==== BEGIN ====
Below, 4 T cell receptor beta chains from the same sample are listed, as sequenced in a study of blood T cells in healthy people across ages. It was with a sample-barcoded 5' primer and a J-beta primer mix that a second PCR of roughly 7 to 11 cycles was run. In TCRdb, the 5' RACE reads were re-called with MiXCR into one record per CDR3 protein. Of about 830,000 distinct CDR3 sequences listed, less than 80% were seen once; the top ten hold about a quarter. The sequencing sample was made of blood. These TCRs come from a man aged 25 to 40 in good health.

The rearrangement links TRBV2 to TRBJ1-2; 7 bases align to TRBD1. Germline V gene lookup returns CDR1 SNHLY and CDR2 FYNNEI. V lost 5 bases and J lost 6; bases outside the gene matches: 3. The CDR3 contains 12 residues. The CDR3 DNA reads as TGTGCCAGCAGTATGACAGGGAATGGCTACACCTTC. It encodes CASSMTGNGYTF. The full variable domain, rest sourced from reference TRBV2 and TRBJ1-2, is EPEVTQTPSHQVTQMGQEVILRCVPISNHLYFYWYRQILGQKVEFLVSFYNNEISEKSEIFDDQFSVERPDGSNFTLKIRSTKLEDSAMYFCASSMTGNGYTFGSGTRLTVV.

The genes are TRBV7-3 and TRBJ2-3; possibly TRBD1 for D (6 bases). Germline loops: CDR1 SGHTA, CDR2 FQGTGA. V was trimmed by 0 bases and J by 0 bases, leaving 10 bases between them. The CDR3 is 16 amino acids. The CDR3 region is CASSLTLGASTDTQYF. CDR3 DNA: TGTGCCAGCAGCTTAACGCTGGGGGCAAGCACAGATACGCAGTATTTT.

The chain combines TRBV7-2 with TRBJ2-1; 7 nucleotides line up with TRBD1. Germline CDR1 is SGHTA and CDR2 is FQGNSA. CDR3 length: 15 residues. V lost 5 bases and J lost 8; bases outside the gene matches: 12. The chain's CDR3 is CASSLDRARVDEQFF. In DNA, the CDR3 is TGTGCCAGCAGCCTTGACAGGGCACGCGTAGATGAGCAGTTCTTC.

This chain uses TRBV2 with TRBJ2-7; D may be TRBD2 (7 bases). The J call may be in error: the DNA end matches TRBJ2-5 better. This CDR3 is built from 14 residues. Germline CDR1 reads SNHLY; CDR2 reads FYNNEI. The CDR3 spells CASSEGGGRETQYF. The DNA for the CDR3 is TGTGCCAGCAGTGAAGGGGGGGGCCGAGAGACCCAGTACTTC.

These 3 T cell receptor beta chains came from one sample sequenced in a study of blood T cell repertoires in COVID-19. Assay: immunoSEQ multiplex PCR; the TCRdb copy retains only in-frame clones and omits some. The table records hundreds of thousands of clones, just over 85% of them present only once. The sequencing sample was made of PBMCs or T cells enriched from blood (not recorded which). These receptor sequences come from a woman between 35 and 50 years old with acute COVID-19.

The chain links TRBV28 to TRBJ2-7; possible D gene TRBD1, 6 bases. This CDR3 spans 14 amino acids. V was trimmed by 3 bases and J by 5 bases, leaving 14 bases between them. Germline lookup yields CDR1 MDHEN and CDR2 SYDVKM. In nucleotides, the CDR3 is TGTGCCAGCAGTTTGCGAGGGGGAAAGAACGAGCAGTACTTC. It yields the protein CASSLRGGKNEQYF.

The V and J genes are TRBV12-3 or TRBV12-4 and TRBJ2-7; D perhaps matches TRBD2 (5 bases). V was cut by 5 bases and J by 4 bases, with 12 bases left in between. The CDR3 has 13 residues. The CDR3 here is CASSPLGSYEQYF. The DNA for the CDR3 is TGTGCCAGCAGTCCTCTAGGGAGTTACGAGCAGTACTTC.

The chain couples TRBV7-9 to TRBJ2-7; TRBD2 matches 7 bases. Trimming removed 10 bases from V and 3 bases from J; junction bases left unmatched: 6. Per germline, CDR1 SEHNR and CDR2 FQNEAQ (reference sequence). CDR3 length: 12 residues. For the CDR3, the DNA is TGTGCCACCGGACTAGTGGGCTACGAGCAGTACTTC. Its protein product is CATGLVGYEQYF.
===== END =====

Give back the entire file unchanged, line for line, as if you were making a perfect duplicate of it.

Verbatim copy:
Below, 4 T cell receptor beta chains from the same sample are listed, as sequenced in a study of blood T cells in healthy people across ages. It was with a sample-barcoded 5' primer and a J-beta primer mix that a second PCR of roughly 7 to 11 cycles was run. In TCRdb, the 5' RACE reads were re-called with MiXCR into one record per CDR3 protein. Of about 830,000 distinct CDR3 sequences listed, less than 80% were seen once; the top ten hold about a quarter. The sequencing sample was made of blood. These TCRs come from a man aged 25 to 40 in good health.

The rearrangement links TRBV2 to TRBJ1-2; 7 bases align to TRBD1. Germline V gene lookup returns CDR1 SNHLY and CDR2 FYNNEI. V lost 5 bases and J lost 6; bases outside the gene matches: 3. The CDR3 contains 12 residues. The CDR3 DNA reads as TGTGCCAGCAGTATGACAGGGAATGGCTACACCTTC. It encodes CASSMTGNGYTF. The full variable domain, rest sourced from reference TRBV2 and TRBJ1-2, is EPEVTQTPSHQVTQMGQEVILRCVPISNHLYFYWYRQILGQKVEFLVSFYNNEISEKSEIFDDQFSVERPDGSNFTLKIRSTKLEDSAMYFCASSMTGNGYTFGSGTRLTVV.

The genes are TRBV7-3 and TRBJ2-3; possibly TRBD1 for D (6 bases). Germline loops: CDR1 SGHTA, CDR2 FQGTGA. V was trimmed by 0 bases and J by 0 bases, leaving 10 bases between them. The CDR3 is 16 amino acids. The CDR3 region is CASSLTLGASTDTQYF. CDR3 DNA: TGTGCCAGCAGCTTAACGCTGGGGGCAAGCACAGATACGCAGTATTTT.

The chain combines TRBV7-2 with TRBJ2-1; 7 nucleotides line up with TRBD1. Germline CDR1 is SGHTA and CDR2 is FQGNSA. CDR3 length: 15 residues. V lost 5 bases and J lost 8; bases outside the gene matches: 12. The chain's CDR3 is CASSLDRARVDEQFF. In DNA, the CDR3 is TGTGCCAGCAGCCTTGACAGGGCACGCGTAGATGAGCAGTTCTTC.

This chain uses TRBV2 with TRBJ2-7; D may be TRBD2 (7 bases). The J call may be in error: the DNA end matches TRBJ2-5 better. This CDR3 is built from 14 residues. Germline CDR1 reads SNHLY; CDR2 reads FYNNEI. The CDR3 spells CASSEGGGRETQYF. The DNA for the CDR3 is TGTGCCAGCAGTGAAGGGGGGGGCCGAGAGACCCAGTACTTC.

These 3 T cell receptor beta chains came from one sample sequenced in a study of blood T cell repertoires in COVID-19. Assay: immunoSEQ multiplex PCR; the TCRdb copy retains only in-frame clones and omits some. The table records hundreds of thousands of clones, just over 85% of them present only once. The sequencing sample was made of PBMCs or T cells enriched from blood (not recorded which). These receptor sequences come from a woman between 35 and 50 years old with acute COVID-19.

The chain links TRBV28 to TRBJ2-7; possible D gene TRBD1, 6 bases. This CDR3 spans 14 amino acids. V was trimmed by 3 bases and J by 5 bases, leaving 14 bases between them. Germline lookup yields CDR1 MDHEN and CDR2 SYDVKM. In nucleotides, the CDR3 is TGTGCCAGCAGTTTGCGAGGGGGAAAGAACGAGCAGTACTTC. It yields the protein CASSLRGGKNEQYF.

The V and J genes are TRBV12-3 or TRBV12-4 and TRBJ2-7; D perhaps matches TRBD2 (5 bases). V was cut by 5 bases and J by 4 bases, with 12 bases left in between. The CDR3 has 13 residues. The CDR3 here is CASSPLGSYEQYF. The DNA for the CDR3 is TGTGCCAGCAGTCCTCTAGGGAGTTACGAGCAGTACTTC.

The chain couples TRBV7-9 to TRBJ2-7; TRBD2 matches 7 bases. Trimming removed 10 bases from V and 3 bases from J; junction bases left unmatched: 6. Per germline, CDR1 SEHNR and CDR2 FQNEAQ (reference sequence). CDR3 length: 12 residues. For the CDR3, the DNA is TGTGCCACCGGACTAGTGGGCTACGAGCAGTACTTC. Its protein product is CATGLVGYEQYF.